Employees of an organization can request their boss to increase their pay following certain reasons best known to them. In the process, they will have a bargain and negotiate for a common pay that a is both of them; this type of negotiation is referred to as collective bargaining (Caisley, 6).
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However, collective bargaining is not only limited to matters about wages and salaries, but it also extends to w working hours, job conditions and many more other areas of concern.
A brief history of the private sector labor movement
Many years back, employees used to work without any organization that could check or address their concerns or grievances.
This acted as a leeway for employers’ to over-exploit their worker, i.e., by overburdening them with excess work while, on the other hand, pay incredibly little cash for their services (Skurzynski, 1).
Workers became furious about the situation thus leading to the emergence of labor movements; avenues workers could address their concerns and grievances.
Labor unions in the US started, long ago, during the colonial time e (Silver, 6). The foremost labor union was created approximately two-three centuries back and was later formalized with the name of National Labor Union.
Years later, different unions emerged following the increasing quest to protect employees’ interests. Knight of labor was the immediate union that followed NLU; however, the union later collapsed following the certain rebellions, which diverted the union’s attention.
Although this was not the end of labor unions; instead, the disruption was later used as a catalyst for the formation of a stronger and better union; thus American federation of unions was formed.
In the early ’90s, the union tremendously grew following its incredible associations with traders and extensive support by the government.
Later in the years, a union named as IWW was established by a group of inexpert persons, who aired their view through physical fights. The union later collapsed following the beginning of world war one (WW1), which gradually consumed its members as time passes by.
Lewis, a member of a certain committee within the American Federation Union (AFU), pressurized for the formation of industrial unionism. Three years after its formation, the committee separated itself from the AFU and began operating autonomously as CIO.
After several years of independent operation, the two unions amalgamated to form a single unit that was named as AFU-CIO (Bill and Fernando). Currently, many people, particularly persons from the private sector, are withdrawing from being members of these unions.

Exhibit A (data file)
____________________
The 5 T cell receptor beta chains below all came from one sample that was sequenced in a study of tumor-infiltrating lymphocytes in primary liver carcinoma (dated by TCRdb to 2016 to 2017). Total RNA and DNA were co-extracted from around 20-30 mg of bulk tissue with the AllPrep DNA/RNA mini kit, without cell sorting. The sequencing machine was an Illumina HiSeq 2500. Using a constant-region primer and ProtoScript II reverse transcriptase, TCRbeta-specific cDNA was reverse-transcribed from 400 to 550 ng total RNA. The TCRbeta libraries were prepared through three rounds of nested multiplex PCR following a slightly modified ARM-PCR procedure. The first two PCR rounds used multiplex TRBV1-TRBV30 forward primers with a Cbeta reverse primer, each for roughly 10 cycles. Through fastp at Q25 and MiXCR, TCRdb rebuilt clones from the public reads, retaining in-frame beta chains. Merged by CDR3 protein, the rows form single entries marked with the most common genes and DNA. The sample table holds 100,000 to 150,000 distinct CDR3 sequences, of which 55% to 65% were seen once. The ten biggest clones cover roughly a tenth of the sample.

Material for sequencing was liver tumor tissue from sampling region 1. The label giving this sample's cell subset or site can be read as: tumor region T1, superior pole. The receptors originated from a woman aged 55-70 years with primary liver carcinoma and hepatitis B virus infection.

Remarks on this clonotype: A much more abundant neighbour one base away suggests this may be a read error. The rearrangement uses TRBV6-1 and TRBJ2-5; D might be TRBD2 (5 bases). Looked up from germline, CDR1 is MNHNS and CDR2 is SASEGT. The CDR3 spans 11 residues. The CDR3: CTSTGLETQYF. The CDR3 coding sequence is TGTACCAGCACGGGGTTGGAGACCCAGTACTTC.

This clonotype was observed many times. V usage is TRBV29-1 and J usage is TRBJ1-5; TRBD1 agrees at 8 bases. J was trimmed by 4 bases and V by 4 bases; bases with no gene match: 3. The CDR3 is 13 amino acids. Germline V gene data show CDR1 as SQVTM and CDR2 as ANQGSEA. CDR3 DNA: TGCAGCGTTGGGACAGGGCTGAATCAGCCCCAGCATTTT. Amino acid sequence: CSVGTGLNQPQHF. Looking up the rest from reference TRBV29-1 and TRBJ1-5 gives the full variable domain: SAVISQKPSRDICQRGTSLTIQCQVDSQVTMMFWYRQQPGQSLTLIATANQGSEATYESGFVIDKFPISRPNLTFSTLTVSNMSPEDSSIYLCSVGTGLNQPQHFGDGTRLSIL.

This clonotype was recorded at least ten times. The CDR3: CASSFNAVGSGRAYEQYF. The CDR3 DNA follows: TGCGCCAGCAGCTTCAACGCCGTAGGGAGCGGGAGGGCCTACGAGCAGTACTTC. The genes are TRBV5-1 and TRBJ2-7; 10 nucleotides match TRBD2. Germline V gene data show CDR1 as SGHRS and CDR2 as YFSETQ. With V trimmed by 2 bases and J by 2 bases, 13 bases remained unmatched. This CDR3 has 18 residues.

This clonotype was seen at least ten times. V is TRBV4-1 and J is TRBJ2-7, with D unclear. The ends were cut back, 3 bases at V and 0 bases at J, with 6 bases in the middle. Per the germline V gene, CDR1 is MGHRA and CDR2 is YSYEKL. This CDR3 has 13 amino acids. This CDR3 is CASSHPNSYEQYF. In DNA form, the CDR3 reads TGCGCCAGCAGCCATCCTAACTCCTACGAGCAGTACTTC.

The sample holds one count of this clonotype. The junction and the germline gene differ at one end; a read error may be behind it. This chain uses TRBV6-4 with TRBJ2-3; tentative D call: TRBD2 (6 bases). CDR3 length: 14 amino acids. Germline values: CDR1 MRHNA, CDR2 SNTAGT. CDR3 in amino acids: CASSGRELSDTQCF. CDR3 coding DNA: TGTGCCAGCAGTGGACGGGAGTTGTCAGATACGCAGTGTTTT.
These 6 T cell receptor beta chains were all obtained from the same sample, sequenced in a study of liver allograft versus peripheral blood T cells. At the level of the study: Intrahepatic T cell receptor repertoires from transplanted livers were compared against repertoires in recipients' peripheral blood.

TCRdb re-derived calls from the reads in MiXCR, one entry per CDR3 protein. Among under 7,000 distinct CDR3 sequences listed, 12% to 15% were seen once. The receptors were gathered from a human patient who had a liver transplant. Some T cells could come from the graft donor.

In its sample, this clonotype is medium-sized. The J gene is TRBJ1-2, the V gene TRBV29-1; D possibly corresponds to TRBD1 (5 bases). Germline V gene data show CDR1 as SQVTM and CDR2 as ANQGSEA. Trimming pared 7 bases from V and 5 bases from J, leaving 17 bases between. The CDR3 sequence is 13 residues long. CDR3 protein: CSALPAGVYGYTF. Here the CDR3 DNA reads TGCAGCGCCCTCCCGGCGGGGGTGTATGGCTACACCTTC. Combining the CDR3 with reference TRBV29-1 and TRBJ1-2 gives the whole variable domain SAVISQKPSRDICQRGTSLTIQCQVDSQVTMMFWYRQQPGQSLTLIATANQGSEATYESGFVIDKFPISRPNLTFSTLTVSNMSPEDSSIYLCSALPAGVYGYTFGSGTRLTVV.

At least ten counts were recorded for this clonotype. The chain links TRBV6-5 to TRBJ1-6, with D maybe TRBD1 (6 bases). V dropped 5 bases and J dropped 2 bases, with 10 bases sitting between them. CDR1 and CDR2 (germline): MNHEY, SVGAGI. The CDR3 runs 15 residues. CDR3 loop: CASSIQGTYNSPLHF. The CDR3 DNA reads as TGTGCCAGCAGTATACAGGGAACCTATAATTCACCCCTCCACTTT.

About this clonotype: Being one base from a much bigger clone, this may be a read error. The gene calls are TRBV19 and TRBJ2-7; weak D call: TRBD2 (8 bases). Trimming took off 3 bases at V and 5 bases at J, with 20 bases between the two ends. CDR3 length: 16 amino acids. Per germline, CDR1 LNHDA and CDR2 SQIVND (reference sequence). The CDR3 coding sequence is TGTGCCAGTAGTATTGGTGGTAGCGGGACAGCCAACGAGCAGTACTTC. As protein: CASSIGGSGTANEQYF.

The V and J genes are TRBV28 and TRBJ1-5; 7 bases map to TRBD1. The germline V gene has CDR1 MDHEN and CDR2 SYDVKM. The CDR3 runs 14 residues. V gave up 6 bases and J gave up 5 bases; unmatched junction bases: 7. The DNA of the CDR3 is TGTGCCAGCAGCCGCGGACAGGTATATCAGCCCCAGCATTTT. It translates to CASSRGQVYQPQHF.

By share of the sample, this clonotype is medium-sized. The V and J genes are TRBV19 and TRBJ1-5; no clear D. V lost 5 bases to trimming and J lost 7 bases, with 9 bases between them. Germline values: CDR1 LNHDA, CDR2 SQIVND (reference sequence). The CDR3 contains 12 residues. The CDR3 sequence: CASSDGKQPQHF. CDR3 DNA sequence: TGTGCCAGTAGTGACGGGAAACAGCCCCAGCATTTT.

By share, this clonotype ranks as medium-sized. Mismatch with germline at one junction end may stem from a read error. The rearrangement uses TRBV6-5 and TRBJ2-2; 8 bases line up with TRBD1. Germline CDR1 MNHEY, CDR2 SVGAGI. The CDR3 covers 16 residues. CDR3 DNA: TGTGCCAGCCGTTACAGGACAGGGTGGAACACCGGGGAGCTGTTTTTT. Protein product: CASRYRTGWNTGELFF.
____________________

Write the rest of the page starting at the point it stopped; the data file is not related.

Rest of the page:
Good numbers of employees seem dispassionate about strikes and also do not want to be associated with anything that connects them with the union. However, in as much as many industries shy away from these labor unions, the commercial sector still maintains its 50 percent representation.
How the labor movement arrived at its current state
Labor movement underwent several transformations before finally reaching its current state. Since the formation of labor movements, there have been several disputes, cases, and laws that significantly changed these movements.
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In fact, until now there are still several disputes and laws that extensively influence the operations of these movements.
Within the last three decades, several concerns have been raised by employees from dissimilar industries. In the late ’80s, a group of Hollywood writers voted against a certain contract and promised to extend an ongoing strike that they had already started.
The voting indicated an overwhelming turnout of union members, which was followed by an unsurprising vote result, with over seventy percent members voting against the contract (Chicago Tribune).
This was a massive setback to the film industry since several film productions, and movie series were stagnated, and there was no indication that the situation could soon change.
There were no ongoing negotiations; workers insisted on the inclusion of their demands in the counteract before they even consider the negotiations.